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Victorian Jewelry: VJ239

THE LOST ART OF PIQUÉ ( Victorian Antique Jewelry Piqué Tortoiseshell Earrings ): Piqué is by definition gold and/or silver inlaid into another material, such as Ivory or Tortoiseshell. By the mid-19th Century, this beautiful art found renewed popularity as a decoration for jewelry. The piqué jewelry fashion seemed to follow the popularity of Tortoiseshell. The lightness of the material lent itself well to earrings. These late Victorian Earrings are a striking and intricate example of the power of Piqué. Carved as stylized leaves, these fabulous, feminine earrings have gold shepherd's crook ear wires. (Most likely English c. 1870-80) The deep natural tone of the chocolate shell is the perfect counterpoint for the precious metals. The painstaking and laborious process of piqué (see close-ups of photos), while delighting its admirers, faded from sight due to its time demands upon the creators. Its association with half-mourning as decreed by Queen Victoria ended with her death. Fashionable ladies rejected all dark colors in favor of silver and light or colorless stones which emerged as the Edwardian styles took the stage. These dainty and feminine earrings capture the essence of the 19th Century – never to be repeated again. Light and airy, these beauties will appeal to you ladies who prefer smaller, more delicate earrings. So chic close to your cheek.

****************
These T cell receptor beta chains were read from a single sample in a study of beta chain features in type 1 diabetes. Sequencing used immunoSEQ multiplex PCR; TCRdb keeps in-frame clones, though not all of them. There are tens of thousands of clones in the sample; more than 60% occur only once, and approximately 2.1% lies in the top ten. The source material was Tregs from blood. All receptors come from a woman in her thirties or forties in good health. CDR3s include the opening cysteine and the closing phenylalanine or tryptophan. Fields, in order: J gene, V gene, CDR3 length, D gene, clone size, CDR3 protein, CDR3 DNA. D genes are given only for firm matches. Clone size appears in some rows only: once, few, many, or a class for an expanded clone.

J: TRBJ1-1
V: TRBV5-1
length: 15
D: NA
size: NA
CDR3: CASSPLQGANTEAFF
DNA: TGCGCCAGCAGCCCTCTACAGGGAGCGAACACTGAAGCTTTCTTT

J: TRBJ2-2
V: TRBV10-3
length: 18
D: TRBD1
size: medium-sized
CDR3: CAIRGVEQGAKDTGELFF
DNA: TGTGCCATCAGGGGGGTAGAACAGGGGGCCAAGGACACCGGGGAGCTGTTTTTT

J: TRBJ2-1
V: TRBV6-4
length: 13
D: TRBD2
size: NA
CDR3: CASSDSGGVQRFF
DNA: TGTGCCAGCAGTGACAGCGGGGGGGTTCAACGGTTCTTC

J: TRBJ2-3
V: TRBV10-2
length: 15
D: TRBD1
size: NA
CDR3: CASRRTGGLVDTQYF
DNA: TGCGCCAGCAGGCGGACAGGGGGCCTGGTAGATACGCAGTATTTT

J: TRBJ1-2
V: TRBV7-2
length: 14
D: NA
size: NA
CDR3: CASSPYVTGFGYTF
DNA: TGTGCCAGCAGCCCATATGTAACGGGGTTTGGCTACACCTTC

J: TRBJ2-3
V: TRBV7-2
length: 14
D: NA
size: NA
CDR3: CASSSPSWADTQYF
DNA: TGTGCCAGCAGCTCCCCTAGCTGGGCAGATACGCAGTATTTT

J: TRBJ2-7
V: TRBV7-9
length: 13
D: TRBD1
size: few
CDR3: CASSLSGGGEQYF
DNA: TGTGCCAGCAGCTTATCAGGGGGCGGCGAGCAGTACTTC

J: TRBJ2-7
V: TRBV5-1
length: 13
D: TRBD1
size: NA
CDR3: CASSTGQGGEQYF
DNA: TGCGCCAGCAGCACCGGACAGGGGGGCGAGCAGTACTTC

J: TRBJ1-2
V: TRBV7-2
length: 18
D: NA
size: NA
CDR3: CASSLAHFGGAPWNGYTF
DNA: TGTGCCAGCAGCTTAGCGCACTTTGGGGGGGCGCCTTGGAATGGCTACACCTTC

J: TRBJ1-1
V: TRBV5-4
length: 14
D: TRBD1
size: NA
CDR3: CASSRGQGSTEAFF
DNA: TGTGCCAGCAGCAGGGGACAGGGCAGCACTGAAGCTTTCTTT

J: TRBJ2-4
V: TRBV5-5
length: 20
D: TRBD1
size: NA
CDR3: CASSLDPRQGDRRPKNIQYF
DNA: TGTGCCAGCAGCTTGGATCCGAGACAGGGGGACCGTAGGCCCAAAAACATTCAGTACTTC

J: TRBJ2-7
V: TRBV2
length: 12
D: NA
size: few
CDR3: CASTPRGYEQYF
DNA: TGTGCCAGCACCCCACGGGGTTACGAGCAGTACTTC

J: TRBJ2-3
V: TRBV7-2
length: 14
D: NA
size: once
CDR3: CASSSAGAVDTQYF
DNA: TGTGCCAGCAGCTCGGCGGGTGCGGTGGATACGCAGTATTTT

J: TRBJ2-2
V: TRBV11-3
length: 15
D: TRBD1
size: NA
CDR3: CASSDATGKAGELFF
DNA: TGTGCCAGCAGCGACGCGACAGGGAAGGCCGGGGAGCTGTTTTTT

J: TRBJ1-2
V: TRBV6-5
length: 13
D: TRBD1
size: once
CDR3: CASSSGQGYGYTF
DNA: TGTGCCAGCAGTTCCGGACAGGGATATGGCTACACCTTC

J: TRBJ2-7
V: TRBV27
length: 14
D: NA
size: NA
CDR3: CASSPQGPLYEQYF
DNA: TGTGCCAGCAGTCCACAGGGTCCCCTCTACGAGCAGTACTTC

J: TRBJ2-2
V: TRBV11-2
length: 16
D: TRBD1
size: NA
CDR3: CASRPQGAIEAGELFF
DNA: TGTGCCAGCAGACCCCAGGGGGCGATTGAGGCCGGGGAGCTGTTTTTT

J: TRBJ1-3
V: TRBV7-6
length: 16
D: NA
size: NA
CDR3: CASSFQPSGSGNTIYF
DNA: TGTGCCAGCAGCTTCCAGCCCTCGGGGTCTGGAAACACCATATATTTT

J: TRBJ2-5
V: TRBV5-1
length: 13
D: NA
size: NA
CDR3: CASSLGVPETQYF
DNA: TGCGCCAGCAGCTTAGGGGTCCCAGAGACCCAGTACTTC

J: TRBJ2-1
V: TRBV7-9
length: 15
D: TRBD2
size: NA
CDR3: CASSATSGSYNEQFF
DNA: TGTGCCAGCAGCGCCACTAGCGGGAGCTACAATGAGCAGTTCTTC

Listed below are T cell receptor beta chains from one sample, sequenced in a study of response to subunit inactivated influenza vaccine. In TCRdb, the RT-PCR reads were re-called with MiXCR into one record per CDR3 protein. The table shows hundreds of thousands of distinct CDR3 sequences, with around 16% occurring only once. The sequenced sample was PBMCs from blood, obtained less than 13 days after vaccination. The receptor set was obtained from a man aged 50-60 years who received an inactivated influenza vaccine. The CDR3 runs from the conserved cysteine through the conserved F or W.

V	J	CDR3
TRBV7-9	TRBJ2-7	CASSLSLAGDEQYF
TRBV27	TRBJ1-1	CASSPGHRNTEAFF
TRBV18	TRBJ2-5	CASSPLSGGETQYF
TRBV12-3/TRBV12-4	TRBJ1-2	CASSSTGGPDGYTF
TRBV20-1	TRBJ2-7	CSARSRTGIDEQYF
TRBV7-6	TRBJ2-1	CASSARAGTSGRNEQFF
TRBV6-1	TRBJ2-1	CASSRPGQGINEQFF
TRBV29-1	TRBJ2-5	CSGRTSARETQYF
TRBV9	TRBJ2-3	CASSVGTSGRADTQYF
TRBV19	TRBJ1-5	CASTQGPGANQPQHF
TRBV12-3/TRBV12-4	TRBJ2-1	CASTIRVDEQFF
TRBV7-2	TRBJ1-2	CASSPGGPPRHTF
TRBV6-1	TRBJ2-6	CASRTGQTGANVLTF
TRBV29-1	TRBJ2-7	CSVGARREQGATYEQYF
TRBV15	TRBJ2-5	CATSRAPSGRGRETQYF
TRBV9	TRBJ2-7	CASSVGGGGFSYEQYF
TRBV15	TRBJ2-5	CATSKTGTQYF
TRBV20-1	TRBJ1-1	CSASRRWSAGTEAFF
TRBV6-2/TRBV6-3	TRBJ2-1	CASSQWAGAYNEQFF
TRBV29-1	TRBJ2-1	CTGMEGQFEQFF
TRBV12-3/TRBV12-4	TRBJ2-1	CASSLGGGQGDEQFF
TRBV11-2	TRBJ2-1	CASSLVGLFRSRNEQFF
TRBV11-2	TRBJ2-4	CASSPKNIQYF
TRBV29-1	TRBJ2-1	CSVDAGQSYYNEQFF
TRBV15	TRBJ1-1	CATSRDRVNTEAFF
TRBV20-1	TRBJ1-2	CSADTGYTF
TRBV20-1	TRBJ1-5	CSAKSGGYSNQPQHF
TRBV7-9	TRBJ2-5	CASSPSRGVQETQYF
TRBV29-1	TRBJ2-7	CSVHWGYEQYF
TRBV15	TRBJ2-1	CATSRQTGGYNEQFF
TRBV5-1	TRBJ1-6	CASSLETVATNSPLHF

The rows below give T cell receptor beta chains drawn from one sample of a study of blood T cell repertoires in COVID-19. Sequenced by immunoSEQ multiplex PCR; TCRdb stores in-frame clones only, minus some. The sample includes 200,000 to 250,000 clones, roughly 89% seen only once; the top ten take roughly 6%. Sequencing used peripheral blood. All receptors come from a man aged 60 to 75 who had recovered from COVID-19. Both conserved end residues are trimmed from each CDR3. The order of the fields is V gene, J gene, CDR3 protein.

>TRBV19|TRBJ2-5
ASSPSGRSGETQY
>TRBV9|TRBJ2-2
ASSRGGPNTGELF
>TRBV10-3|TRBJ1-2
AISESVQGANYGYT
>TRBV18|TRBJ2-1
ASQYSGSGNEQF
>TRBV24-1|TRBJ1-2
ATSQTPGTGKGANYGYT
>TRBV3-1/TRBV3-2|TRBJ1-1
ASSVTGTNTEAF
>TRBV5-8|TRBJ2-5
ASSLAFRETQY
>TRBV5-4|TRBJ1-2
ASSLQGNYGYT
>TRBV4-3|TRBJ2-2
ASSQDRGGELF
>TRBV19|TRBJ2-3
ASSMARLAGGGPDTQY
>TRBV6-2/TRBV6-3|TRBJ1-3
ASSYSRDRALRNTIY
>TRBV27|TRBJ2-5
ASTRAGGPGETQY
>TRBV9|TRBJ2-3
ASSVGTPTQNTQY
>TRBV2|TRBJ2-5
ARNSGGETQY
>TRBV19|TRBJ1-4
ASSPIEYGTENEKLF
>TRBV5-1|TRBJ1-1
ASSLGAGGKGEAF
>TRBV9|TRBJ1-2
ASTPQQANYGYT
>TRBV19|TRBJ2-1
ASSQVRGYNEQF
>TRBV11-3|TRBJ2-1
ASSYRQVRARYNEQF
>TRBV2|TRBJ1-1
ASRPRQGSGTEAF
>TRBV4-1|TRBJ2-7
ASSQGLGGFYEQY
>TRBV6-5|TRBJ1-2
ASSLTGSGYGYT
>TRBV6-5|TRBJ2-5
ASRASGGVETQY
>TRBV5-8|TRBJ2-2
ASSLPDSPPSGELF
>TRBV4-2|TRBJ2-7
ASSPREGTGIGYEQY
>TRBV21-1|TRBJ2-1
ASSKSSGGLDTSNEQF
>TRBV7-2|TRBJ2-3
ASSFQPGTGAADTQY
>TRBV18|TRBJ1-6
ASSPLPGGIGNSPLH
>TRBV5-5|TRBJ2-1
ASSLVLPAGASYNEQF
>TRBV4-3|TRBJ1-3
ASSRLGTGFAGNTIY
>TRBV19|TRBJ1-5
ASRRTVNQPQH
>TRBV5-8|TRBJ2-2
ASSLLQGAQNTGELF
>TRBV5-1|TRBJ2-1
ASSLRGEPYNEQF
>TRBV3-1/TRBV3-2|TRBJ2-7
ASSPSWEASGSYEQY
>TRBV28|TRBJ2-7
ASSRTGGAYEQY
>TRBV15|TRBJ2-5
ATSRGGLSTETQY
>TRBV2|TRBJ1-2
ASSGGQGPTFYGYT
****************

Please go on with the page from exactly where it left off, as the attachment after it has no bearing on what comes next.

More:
Condition: Excellent. The gold ear wires are later replacements.
Size: 1 5/8” long, 1/2” wide, 1/8” deep.

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